'Westminster our last hope,' says Dáithí's dad after Stormont fails to elect speaker

The father of six-year-old Dáithí Mac Gabhann has said Westminster is his last hope for the implementation of opt-out organ transplant legislation in Northern Ireland.

Máirtín Mac Gabhann said the decision to enact Dáithí's law now falls to the Secretary of State Chris Heaton-Harris after MLAs once again failed to elect a speaker to the Northern Ireland Assembly.

The UK Government has indicated that it is unlikely an amendment can be made to the executive bill making its way through parliament.

A spokeswoman for the Northern Ireland Office added: "It is extremely disappointing that the NI parties have been unable to elect a speaker today.

“Electing a Speaker would have allowed the Assembly to sit and progress Daithi’s Law, as well as show voters in Northern Ireland that their locally-elected representatives are ready to get back to work.

“The Secretary of State shares the frustrations of Dáithí and the MacGabhann family that the political impasse in Northern Ireland is causing unnecessary delays to life-saving legislation.

“The quickest and simplest way to implement Dáithí’s Law remains for the Northern Ireland Parties to progress this legislation through the Assembly."

The opt-out organ donation legislation is named after Dáithí, who is waiting for a heart transplant.

Dáithí and his parents, Máirtín Mac Gabhann and Seph Ni Mheallain were at Stormont on Tuesday to watch the ill-fated attempt to restore the institutions, as the DUP once again refused to vote on the matter meaning business could not resume.

The DUP removed its first minister from the executive last year, due to the party's ongoing concerns around the Northern Ireland Protocol. Since May's election it has refused to return to power sharing and take up the deputy first minister position.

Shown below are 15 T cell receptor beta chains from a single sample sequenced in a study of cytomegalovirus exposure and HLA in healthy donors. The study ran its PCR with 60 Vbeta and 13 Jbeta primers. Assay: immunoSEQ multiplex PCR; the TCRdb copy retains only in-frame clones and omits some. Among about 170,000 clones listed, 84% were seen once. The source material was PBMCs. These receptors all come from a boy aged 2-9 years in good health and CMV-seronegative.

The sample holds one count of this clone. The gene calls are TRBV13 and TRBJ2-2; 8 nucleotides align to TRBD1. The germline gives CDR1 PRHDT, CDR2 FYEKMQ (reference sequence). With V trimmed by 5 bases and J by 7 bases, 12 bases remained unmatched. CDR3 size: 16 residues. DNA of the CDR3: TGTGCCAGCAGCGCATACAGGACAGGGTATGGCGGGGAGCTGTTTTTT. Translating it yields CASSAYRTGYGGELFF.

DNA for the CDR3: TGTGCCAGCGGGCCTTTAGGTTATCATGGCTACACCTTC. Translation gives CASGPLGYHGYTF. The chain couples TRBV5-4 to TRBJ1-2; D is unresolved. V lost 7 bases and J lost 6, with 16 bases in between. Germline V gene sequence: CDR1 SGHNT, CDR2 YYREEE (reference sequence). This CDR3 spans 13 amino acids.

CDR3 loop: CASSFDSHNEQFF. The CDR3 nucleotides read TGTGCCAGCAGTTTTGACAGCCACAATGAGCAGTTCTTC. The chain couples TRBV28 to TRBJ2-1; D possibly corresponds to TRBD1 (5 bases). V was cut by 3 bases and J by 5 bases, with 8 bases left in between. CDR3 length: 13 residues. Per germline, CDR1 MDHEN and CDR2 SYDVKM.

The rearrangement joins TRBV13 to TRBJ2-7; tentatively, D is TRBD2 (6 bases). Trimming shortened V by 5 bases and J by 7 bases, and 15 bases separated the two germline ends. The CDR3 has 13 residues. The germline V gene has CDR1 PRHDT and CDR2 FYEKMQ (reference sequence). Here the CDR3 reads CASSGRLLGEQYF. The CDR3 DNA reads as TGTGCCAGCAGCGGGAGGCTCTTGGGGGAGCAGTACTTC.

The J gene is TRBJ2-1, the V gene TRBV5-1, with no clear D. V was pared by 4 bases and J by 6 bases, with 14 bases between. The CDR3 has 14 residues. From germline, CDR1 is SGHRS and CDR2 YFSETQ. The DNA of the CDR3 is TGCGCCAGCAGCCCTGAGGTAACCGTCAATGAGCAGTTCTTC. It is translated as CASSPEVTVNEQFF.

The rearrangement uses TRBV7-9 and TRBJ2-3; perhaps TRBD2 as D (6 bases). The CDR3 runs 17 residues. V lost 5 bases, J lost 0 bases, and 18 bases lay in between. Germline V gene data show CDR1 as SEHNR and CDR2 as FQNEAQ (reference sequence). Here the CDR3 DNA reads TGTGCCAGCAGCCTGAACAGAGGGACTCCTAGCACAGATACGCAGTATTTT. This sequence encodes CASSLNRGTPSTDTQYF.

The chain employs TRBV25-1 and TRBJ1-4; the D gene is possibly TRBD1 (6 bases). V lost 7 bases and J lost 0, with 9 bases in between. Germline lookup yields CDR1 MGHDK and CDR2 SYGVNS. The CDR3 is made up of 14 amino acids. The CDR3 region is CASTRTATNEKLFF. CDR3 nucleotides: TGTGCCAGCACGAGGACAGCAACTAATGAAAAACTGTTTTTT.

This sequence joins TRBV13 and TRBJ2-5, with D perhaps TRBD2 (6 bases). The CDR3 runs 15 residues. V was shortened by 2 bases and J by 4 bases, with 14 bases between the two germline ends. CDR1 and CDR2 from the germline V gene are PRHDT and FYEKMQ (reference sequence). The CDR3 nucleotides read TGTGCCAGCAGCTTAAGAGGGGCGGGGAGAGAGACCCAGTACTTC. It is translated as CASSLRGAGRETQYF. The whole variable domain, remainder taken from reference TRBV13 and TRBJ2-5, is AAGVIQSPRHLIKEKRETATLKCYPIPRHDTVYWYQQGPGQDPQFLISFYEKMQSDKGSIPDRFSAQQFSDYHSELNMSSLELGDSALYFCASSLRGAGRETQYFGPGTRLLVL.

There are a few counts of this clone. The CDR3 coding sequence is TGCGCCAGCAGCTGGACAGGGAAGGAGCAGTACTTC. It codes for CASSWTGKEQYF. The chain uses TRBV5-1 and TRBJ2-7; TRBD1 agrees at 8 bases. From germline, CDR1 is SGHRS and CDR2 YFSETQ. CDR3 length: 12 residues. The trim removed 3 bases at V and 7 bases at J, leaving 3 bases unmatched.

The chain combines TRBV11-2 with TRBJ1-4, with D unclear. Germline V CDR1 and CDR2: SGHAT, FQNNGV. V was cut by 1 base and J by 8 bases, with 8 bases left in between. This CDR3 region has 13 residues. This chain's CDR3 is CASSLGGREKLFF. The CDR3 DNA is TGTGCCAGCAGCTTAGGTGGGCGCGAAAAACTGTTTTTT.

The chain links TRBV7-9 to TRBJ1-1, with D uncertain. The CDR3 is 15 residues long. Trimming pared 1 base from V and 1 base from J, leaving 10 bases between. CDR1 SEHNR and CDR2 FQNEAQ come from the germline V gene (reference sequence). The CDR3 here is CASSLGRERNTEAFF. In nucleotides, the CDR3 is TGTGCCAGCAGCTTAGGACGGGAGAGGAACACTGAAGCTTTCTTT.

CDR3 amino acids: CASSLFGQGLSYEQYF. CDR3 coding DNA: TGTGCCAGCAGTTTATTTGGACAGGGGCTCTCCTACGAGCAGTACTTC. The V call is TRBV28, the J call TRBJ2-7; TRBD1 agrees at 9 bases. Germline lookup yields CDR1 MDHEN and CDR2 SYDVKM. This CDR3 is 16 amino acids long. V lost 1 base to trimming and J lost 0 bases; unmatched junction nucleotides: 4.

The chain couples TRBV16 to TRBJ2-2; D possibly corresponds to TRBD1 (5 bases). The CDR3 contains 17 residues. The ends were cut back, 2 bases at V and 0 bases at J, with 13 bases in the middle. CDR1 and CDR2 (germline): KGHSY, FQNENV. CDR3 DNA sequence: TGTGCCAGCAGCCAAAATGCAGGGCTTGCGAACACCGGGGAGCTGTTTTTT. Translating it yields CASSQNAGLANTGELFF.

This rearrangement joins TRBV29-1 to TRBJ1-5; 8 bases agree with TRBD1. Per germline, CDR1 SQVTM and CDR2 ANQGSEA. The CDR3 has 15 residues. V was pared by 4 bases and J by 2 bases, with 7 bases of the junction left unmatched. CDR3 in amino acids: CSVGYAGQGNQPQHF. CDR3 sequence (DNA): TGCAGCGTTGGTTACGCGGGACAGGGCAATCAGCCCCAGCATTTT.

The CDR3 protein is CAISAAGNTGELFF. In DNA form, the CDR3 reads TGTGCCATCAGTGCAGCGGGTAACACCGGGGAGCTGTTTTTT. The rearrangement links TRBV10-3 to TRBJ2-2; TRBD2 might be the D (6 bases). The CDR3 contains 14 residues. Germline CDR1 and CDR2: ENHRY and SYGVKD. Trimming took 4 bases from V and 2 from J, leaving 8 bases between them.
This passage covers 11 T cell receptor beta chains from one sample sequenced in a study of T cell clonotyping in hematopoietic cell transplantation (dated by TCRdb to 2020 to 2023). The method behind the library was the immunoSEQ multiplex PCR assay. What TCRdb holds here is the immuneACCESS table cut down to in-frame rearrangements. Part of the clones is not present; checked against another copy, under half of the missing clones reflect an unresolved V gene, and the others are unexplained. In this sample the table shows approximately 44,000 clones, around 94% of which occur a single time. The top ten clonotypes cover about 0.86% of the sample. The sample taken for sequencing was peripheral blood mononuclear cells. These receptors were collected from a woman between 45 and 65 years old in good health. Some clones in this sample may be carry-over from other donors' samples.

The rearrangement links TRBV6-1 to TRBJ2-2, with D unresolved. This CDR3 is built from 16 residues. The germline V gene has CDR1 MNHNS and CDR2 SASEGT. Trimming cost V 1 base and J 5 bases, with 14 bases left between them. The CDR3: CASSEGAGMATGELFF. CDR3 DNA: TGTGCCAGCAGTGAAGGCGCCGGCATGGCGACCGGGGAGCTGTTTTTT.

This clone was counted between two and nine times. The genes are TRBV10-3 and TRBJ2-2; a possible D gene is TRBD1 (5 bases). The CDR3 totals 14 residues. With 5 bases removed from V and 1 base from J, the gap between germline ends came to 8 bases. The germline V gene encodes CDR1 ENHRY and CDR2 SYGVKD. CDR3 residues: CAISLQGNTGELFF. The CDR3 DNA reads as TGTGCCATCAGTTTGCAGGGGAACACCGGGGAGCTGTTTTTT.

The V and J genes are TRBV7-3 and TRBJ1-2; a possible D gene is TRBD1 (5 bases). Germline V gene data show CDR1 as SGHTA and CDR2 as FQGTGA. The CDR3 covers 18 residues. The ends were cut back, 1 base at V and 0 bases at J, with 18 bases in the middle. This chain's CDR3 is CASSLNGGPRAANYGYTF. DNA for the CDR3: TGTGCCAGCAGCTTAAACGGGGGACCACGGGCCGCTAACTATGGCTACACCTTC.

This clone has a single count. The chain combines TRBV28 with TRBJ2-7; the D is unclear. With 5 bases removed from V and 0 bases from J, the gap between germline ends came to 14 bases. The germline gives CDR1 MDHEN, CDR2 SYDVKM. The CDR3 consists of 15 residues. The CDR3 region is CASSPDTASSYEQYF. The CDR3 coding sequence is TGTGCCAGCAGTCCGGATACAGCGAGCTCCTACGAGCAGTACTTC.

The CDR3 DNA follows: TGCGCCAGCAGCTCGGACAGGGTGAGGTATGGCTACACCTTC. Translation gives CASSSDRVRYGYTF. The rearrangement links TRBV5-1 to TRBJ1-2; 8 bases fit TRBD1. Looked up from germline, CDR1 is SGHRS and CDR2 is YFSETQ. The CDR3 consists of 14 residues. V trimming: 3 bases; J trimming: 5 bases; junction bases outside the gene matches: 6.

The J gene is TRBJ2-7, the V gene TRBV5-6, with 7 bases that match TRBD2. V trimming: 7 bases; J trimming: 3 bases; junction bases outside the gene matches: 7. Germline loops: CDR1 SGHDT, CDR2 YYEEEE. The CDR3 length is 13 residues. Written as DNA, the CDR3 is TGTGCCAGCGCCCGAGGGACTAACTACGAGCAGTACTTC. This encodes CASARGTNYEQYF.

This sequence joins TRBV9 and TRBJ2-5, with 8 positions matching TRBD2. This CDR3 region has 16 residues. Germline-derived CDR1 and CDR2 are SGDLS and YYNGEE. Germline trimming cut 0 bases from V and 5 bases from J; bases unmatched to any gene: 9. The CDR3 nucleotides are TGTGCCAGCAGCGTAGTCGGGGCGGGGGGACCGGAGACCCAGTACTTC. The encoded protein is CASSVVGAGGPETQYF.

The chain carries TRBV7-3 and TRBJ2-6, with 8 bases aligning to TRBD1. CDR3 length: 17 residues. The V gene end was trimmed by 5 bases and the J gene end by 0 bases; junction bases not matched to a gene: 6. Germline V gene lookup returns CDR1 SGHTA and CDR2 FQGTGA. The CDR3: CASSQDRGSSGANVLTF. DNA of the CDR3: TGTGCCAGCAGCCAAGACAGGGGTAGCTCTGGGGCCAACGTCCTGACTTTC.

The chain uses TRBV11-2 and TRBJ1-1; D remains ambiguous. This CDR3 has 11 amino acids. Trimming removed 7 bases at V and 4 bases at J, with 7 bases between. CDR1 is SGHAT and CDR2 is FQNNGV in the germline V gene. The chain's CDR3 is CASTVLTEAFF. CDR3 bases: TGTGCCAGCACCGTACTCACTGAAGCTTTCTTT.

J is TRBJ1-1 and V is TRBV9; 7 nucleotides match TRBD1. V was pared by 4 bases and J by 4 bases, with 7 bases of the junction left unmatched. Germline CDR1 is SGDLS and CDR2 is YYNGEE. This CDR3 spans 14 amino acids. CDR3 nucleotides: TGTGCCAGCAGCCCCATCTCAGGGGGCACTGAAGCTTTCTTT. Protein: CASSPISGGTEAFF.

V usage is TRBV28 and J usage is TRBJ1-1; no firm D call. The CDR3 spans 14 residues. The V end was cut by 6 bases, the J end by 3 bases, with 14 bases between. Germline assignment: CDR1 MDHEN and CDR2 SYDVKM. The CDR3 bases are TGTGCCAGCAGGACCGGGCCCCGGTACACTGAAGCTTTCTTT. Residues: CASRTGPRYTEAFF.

Mr Mac Gabhann described Tuesday's assembly recall as a very disappointing day, adding that while his family were not surprised, they had had a little hope that there might have been a chance of a fairytale ending for Dáithí's Law.

He said Westminster was now their last hope, and vowed to focus on encouraging Parliament to pass the necessary regulations to enact the law.

He said: "We'll take any hope now. I think it's down to our last hope - at this moment it is Westminster.

"People want this resolved and they want it resolved now. So we'll not stop until it's done," he added.

Dáithí himself was in fine form at Stormont wishing everyone a happy Valentine's Day - he also said it was time for the organ donation law to be put in place.

During the Assembly recall, Sinn Féin Vice President Michelle O'Neill said: "The power is in the gift of each party and every single MLA here to save lives in this place today.

"Put simply, not to do so is a dereliction of duty".

The DUP's Paul Givan said his party supported the organ donation legislation. In his opening remarks, however, he reiterated the DUP's stance that it would not nominate a speaker and engage in power sharing until its concerns over the protocol are resolved. He called on the Northern Ireland Secretary of State to implement the legislation in the absence of Stormont.

Mr Givan argued: "The government has legislated on other issues, same sex marriage, abortion, Irish Language and they were able to do that on issues which were much more controversial than an issue like this. "I appeal to the Secretary of State, he can do this, he should do this," he said.

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